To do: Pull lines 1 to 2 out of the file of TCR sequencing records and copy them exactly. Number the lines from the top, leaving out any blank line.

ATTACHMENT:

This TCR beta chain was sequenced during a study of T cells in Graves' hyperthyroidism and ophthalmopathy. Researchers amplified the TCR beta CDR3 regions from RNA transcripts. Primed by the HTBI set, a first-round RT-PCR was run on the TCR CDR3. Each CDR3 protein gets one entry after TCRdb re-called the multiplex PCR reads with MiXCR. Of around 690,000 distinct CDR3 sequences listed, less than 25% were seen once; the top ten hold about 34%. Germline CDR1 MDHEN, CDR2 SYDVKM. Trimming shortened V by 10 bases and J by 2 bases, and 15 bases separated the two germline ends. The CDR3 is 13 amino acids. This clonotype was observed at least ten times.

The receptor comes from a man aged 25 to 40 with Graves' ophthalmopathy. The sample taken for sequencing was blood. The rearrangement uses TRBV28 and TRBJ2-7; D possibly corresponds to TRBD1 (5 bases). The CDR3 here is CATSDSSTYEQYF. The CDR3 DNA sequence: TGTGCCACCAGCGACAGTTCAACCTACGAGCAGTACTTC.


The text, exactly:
This TCR beta chain was sequenced during a study of T cells in Graves' hyperthyroidism and ophthalmopathy. Researchers amplified the TCR beta CDR3 regions from RNA transcripts. Primed by the HTBI set, a first-round RT-PCR was run on the TCR CDR3. Each CDR3 protein gets one entry after TCRdb re-called the multiplex PCR reads with MiXCR. Of around 690,000 distinct CDR3 sequences listed, less than 25% were seen once; the top ten hold about 34%. Germline CDR1 MDHEN, CDR2 SYDVKM. Trimming shortened V by 10 bases and J by 2 bases, and 15 bases separated the two germline ends. The CDR3 is 13 amino acids. This clonotype was observed at least ten times.

The receptor comes from a man aged 25 to 40 with Graves' ophthalmopathy. The sample taken for sequencing was blood. The rearrangement uses TRBV28 and TRBJ2-7; D possibly corresponds to TRBD1 (5 bases). The CDR3 here is CATSDSSTYEQYF. The CDR3 DNA sequence: TGTGCCACCAGCGACAGTTCAACCTACGAGCAGTACTTC.